Wasp Chess Engine
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Here's a little background info to start with... I was born in Detroit, Michigan in 1953 and moved to Lexington, Kentucky when I was 5 years old. I grew up in Lexington, then attended college at Purdue University where I got my BS and MS degrees in Electrical Engineering. After college I began working for Hewlett-Packard Co as an Integrated Circuit process development engineer. Our IC operation split from HP to Agilent Technologies and then to Avago Technologies where I retired in 2015.
My wife Lynn and I live in Fort Collins, Colorado and have two children and four grandkids.
Some of my interests are Computer Chess, Masters Swimming, Image Processing, Photography, and Cycling.
Lynn and I have done some travelling since I retired and been on several cruises, visited Hawaii, New England, California, and Florida, but our favorite vacation spot has always been Hilton Head Island, SC.
I first started working on chess programming in about 1978 and for some crazy reason I'm still at it. In the late 1980's and early 1990's my program, Zarkov competed in several of the ACM Chess Tournaments as well as the 1989 World Computer Chess Championships and I greatly enjoyed these events due to the friendly atmosphere and the presence of other programmers as nutty as myself. I started writing my latest chess engine, called Wasp, in 2011 and I still work on it pretty much every day as there are always interesting things to experiment with. It competes fairly regularly in online chess tournaments and is probably among the top 30 or so best chess engines in the world.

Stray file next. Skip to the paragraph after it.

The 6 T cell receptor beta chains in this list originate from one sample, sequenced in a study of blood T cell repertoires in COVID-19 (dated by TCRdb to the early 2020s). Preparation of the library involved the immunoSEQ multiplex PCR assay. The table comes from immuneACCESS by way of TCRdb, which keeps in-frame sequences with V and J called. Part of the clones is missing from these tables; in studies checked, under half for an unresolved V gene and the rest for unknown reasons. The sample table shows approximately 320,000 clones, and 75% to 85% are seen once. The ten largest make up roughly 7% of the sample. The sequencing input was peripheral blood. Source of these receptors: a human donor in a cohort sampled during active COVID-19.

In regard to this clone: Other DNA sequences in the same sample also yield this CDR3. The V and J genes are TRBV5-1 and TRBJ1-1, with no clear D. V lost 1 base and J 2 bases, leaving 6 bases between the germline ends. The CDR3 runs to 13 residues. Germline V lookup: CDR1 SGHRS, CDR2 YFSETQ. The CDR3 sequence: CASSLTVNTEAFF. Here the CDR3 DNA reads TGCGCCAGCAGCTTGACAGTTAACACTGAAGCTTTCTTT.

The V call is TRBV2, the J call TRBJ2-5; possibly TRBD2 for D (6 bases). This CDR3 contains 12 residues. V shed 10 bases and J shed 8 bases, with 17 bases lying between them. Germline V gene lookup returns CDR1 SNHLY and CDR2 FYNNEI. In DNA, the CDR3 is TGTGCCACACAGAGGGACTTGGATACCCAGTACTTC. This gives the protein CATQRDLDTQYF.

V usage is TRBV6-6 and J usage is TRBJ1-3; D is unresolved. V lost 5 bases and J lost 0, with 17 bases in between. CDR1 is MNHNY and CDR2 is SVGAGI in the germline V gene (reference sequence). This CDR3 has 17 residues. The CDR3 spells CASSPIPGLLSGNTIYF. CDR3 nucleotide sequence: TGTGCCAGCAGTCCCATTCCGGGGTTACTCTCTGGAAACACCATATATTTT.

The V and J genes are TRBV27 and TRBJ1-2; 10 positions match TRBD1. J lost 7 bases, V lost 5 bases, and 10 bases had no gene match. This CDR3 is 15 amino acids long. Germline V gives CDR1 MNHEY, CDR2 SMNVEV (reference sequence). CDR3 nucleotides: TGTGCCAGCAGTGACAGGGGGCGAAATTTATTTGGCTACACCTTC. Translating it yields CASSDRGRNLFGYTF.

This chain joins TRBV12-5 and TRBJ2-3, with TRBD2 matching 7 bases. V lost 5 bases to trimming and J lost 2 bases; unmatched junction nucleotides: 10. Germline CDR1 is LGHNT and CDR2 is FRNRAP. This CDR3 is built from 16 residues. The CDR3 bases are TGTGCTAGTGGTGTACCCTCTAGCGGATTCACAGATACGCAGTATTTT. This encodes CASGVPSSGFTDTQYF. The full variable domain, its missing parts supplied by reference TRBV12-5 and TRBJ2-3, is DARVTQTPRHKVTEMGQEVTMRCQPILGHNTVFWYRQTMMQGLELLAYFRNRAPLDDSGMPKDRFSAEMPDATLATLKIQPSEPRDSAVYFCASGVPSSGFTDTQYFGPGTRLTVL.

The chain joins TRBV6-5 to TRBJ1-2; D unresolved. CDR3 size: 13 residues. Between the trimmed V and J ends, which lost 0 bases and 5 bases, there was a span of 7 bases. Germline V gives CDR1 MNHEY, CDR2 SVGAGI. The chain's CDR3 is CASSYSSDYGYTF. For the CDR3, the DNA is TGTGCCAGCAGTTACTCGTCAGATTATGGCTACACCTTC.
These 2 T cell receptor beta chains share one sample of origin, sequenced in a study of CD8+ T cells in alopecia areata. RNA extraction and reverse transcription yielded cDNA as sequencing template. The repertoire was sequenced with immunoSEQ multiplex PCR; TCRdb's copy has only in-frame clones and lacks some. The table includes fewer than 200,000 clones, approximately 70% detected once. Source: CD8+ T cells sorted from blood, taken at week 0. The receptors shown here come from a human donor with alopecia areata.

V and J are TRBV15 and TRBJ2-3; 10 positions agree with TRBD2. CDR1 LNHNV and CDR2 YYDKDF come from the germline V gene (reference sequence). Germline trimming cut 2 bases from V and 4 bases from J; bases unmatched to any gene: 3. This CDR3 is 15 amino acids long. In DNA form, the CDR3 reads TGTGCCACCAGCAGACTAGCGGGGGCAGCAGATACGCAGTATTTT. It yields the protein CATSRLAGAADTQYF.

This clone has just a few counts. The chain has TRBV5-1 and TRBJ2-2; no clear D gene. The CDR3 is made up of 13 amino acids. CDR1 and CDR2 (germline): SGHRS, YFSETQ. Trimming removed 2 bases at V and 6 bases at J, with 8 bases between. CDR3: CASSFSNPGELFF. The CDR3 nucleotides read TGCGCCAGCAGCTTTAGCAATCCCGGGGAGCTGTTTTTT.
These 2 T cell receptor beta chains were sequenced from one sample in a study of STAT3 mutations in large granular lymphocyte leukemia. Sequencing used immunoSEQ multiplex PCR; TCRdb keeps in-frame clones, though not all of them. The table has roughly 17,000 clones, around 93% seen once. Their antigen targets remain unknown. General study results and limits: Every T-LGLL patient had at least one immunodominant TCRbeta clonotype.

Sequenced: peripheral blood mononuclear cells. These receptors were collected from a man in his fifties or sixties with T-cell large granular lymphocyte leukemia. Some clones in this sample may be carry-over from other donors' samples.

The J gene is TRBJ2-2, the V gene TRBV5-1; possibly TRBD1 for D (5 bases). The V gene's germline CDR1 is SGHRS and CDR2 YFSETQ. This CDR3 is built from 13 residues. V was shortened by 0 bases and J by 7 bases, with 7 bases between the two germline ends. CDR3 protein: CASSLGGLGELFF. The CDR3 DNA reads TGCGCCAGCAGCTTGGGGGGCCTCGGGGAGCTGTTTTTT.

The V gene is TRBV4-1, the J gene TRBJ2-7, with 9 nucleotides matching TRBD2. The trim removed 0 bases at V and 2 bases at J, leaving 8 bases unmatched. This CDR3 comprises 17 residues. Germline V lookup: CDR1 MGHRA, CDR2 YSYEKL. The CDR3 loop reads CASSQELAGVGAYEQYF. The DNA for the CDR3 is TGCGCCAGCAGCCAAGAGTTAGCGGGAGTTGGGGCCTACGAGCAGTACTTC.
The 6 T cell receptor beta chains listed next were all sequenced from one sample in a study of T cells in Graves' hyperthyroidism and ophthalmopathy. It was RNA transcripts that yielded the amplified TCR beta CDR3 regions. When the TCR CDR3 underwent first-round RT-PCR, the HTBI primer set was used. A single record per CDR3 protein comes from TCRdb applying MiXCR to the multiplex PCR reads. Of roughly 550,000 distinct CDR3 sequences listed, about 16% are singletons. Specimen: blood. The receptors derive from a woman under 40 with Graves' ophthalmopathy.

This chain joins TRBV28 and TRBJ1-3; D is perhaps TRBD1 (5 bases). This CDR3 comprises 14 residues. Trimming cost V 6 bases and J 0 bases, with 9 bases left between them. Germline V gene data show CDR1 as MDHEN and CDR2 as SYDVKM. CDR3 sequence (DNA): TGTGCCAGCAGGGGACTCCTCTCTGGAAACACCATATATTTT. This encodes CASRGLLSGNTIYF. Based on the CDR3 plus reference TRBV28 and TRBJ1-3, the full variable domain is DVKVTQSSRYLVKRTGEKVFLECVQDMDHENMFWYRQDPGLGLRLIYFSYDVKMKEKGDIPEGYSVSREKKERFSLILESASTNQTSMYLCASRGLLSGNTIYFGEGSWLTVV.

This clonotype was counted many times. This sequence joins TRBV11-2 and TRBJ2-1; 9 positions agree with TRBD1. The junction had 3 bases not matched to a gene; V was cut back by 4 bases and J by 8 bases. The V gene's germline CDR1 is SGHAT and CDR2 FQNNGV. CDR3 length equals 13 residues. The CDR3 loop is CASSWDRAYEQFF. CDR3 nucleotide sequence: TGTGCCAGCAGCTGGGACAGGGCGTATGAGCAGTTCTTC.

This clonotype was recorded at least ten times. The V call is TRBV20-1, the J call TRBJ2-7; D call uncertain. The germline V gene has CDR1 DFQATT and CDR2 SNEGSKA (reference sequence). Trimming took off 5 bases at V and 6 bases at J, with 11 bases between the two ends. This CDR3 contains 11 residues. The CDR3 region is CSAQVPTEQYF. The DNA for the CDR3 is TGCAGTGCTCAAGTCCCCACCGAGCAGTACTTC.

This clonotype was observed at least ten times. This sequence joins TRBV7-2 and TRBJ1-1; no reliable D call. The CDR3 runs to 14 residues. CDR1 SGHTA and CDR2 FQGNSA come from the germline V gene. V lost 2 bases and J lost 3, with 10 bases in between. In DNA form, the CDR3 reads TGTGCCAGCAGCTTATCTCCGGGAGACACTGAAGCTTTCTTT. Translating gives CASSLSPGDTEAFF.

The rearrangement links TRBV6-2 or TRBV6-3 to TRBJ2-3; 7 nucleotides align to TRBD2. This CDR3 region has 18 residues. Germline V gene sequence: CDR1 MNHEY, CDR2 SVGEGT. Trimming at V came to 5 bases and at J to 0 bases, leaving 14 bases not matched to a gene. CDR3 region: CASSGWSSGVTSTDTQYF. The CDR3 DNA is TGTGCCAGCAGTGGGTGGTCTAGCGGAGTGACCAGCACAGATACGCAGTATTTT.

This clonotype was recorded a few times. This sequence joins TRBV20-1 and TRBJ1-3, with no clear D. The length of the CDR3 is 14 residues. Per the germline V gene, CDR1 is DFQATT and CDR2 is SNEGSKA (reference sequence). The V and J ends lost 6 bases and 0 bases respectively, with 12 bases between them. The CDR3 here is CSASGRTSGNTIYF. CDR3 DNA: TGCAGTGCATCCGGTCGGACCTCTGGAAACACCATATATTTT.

Having swum competitively when I was younger I find that swimming is still my favorite form of exercise. I swim about three times a week with the Fort Collins Area Swim Team Masters program. Our workouts are quite challenging and it feels really good when I've finished a workout. I usually attend a few swim meets each year.
I wrote an image processing program I call "PXR8R" and use this to process the raw images from my Nikon D7000, Canon G9X, and Pixel 4a cameras. The software implements "bad pixel correction" and demosaic on raw images and can do some of the most common photo processing actions such as noise reduction, white balance, tone mapping, distortion correction, sharpening, cropping, resampling and so forth... As with computer chess, it's fun to fiddle with these algorithms.
I currently have 2 computers that I use for chess development, a Ryzen 3950x and a Ryzen 7950x. It's pretty amazing how powerful these are compared to the 4-core computer I had 10 years ago. I also have a laptop and a tiny Raspberry Pi.